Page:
In retrospect, the Fed started tightening at least one meeting too late in 2004--perhaps understandable in light of the preceding asymmetric fear of deflation. In retrospect too, the "measured pace" at which stimulus has been withdrawn has for some reason not been sufficient to raise long-term rates and thus to have the desired breaking effect on the economy, particularly the housing sector. One can characterize recent monetary history by saying that "the curve" is leaving the Fed behind. It seems unlikely that the Fed would catch up by jumping the Fed funds rate more than one-quarter or one-half a percent at some meeting in the near future; it would be too much of a shock to the markets. The result is that monetary policy remains somewhat loose, as it has been for four years now. The excess liquidity has temporarily pumped up not just housing but also long-term bonds, emerging market securities, and commodity prices. The Fed has also aided and abetted profligate fiscal policy.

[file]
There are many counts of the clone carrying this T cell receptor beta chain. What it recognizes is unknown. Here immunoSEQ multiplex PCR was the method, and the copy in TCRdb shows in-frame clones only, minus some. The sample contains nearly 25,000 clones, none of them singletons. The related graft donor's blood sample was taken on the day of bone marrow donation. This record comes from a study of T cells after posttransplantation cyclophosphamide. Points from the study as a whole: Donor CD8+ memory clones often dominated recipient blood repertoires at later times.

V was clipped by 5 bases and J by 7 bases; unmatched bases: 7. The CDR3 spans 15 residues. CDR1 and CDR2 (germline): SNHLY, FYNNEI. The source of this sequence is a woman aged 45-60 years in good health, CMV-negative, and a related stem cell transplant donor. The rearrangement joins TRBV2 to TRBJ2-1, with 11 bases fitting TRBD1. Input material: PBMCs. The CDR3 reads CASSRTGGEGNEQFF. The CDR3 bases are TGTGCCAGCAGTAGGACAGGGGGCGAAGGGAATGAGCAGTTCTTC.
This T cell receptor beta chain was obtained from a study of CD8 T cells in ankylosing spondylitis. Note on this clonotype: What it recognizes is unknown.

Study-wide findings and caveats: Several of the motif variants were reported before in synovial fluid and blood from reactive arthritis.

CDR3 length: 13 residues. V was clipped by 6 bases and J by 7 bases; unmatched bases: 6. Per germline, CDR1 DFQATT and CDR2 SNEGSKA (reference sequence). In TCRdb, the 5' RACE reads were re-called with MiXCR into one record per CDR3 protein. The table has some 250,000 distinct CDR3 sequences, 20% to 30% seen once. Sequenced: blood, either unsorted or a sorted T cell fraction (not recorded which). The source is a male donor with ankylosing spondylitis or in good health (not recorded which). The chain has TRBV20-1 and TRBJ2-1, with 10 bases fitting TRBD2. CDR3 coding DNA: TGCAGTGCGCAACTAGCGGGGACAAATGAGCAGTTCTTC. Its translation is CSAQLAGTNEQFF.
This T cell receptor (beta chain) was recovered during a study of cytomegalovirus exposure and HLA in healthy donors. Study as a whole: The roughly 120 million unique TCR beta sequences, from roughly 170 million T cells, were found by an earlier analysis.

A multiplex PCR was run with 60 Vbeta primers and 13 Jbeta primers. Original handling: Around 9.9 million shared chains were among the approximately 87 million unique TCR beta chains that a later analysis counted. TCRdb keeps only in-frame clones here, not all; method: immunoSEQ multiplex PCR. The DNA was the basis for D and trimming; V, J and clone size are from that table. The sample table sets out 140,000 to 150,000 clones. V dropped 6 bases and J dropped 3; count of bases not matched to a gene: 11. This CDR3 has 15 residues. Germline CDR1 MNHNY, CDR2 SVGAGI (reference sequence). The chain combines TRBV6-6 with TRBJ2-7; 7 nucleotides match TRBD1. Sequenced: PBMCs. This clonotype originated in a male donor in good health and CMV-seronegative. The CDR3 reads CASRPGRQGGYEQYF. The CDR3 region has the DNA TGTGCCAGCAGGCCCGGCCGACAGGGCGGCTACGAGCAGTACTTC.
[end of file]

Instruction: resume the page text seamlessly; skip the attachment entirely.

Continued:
RONALD I. MCKINNON
William D. Eberle Professor of International Economics, Stanford University
For more than a year, the Fed has been far too lax. Real interest rates have been negative. Now in the fall of 2005, we have a serious inflation problem. Although the price of oil is always influenced by circumstances peculiar to the petroleum industry, an important ingredient in its high and rising price was (is) the unduly easy monetary policy of the Fed--as was also true in the 1970s.